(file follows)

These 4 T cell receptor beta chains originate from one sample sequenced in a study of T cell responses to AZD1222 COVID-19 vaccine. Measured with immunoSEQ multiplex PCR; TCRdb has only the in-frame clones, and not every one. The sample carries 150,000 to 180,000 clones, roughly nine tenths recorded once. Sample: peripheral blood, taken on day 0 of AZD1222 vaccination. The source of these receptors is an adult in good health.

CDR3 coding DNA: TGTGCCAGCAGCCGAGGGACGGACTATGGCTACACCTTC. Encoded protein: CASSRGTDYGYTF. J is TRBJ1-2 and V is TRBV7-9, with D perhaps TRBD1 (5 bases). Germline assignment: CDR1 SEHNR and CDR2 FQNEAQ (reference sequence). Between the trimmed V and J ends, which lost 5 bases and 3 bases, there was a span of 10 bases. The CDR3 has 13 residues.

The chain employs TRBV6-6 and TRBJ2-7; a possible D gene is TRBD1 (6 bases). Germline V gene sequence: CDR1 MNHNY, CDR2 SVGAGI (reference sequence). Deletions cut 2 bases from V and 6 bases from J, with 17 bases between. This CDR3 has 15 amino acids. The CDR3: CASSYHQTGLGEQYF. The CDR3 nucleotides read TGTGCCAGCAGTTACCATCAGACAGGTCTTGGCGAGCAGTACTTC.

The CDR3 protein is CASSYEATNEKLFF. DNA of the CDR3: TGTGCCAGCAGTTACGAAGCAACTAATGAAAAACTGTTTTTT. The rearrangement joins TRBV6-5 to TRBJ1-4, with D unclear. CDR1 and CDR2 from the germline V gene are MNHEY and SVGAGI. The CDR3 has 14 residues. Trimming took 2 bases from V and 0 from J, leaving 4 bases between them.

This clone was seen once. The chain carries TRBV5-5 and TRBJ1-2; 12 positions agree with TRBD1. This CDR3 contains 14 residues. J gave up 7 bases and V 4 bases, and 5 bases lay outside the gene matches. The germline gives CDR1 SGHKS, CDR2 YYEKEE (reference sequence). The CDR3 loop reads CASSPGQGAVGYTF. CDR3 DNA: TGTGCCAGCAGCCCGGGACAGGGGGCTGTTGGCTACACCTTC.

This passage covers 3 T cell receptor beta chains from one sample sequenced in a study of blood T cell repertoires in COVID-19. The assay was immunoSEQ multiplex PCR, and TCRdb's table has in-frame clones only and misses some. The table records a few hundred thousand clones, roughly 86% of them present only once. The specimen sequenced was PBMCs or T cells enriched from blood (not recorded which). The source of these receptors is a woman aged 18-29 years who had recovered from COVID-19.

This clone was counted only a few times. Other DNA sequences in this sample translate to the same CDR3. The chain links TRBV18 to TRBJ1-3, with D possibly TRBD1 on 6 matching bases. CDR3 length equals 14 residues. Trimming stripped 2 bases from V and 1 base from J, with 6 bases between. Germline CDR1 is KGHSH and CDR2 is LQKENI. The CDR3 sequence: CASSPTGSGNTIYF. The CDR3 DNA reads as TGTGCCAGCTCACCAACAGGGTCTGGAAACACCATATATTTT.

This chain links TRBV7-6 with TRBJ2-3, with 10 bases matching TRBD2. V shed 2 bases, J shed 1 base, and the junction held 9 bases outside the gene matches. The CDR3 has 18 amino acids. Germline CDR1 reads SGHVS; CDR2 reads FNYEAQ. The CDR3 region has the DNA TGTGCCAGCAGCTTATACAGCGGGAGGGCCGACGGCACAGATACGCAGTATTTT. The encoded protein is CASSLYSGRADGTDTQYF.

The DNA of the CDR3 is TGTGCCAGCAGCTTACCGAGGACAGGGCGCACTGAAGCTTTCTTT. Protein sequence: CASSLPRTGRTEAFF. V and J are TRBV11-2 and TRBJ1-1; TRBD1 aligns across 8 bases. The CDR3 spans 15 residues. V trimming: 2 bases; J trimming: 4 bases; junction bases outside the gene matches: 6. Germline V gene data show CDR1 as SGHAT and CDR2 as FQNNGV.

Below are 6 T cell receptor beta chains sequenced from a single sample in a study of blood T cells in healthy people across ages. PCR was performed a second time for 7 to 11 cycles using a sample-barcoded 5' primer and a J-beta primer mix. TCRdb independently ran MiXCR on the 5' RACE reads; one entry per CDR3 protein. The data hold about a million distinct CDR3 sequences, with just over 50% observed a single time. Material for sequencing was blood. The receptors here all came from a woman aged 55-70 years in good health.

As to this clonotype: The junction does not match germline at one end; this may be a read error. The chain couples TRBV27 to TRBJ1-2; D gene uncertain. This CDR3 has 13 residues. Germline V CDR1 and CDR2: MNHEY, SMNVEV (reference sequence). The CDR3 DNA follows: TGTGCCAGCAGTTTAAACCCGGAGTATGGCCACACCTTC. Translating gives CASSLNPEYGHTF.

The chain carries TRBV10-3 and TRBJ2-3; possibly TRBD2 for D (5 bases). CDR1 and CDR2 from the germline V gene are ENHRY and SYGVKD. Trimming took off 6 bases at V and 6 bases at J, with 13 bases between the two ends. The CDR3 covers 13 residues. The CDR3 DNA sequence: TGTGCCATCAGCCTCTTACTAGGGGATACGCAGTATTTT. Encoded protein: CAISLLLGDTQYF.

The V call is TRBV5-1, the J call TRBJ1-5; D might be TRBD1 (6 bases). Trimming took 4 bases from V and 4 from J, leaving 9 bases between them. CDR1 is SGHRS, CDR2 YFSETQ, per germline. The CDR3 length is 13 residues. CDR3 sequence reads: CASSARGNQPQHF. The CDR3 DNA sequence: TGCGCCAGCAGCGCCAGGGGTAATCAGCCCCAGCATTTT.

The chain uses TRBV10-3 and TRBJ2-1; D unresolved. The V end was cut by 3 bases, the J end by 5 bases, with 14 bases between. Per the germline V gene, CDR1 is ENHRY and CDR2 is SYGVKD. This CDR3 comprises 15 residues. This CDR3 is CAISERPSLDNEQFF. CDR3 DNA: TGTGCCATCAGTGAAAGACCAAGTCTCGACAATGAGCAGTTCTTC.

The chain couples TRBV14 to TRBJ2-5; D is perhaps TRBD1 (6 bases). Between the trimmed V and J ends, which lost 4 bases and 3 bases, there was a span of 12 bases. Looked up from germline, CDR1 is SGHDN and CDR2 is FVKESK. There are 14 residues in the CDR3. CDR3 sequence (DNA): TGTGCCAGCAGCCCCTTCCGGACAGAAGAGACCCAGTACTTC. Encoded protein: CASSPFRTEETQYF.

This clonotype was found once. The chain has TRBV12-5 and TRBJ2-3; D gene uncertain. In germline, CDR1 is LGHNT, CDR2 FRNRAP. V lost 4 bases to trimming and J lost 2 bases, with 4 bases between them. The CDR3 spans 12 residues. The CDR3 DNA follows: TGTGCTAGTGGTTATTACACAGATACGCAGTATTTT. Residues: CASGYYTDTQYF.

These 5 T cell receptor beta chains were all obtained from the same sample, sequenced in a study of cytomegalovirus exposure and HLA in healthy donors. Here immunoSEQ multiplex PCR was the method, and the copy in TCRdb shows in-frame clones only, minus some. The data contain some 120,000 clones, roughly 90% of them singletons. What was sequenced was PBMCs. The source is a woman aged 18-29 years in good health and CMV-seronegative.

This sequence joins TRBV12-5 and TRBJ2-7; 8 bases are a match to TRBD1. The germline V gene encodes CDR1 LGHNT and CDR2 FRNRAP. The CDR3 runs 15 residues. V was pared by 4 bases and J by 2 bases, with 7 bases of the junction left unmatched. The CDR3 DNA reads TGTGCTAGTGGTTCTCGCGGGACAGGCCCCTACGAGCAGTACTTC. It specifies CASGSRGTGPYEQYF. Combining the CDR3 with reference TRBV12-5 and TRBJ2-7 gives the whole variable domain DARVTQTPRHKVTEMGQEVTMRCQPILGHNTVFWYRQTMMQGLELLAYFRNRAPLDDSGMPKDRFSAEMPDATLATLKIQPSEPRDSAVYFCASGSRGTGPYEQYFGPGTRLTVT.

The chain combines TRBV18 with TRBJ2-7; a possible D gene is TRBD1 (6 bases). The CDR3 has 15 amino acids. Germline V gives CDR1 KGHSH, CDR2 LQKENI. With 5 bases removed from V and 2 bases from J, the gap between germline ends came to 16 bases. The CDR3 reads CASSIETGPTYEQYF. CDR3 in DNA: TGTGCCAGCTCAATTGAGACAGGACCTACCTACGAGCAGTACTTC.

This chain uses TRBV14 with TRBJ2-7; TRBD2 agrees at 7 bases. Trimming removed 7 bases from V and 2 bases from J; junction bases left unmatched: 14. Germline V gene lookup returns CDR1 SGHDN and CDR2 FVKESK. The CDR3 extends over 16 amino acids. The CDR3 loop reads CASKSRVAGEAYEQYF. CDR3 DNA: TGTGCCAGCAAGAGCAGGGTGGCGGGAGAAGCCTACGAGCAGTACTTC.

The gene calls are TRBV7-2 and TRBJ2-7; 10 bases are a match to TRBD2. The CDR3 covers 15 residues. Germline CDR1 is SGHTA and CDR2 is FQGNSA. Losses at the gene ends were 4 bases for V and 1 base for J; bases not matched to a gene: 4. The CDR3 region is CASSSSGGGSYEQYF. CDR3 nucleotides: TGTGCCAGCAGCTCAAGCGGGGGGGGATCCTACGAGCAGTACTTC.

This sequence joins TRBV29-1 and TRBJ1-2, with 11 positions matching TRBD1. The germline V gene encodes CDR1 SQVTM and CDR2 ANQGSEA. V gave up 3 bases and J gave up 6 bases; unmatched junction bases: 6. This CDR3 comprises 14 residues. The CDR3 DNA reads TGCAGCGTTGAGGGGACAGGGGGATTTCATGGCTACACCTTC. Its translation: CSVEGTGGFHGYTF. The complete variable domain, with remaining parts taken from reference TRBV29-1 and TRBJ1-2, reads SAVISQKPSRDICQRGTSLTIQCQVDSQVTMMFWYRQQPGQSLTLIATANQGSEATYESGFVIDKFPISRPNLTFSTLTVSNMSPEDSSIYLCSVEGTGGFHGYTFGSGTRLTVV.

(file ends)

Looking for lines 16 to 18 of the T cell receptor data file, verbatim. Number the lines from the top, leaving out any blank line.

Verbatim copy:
This clonotype was found once. The chain has TRBV12-5 and TRBJ2-3; D gene uncertain. In germline, CDR1 is LGHNT, CDR2 FRNRAP. V lost 4 bases to trimming and J lost 2 bases, with 4 bases between them. The CDR3 spans 12 residues. The CDR3 DNA follows: TGTGCTAGTGGTTATTACACAGATACGCAGTATTTT. Residues: CASGYYTDTQYF.

These 5 T cell receptor beta chains were all obtained from the same sample, sequenced in a study of cytomegalovirus exposure and HLA in healthy donors. Here immunoSEQ multiplex PCR was the method, and the copy in TCRdb shows in-frame clones only, minus some. The data contain some 120,000 clones, roughly 90% of them singletons. What was sequenced was PBMCs. The source is a woman aged 18-29 years in good health and CMV-seronegative.

This sequence joins TRBV12-5 and TRBJ2-7; 8 bases are a match to TRBD1. The germline V gene encodes CDR1 LGHNT and CDR2 FRNRAP. The CDR3 runs 15 residues. V was pared by 4 bases and J by 2 bases, with 7 bases of the junction left unmatched. The CDR3 DNA reads TGTGCTAGTGGTTCTCGCGGGACAGGCCCCTACGAGCAGTACTTC. It specifies CASGSRGTGPYEQYF. Combining the CDR3 with reference TRBV12-5 and TRBJ2-7 gives the whole variable domain DARVTQTPRHKVTEMGQEVTMRCQPILGHNTVFWYRQTMMQGLELLAYFRNRAPLDDSGMPKDRFSAEMPDATLATLKIQPSEPRDSAVYFCASGSRGTGPYEQYFGPGTRLTVT.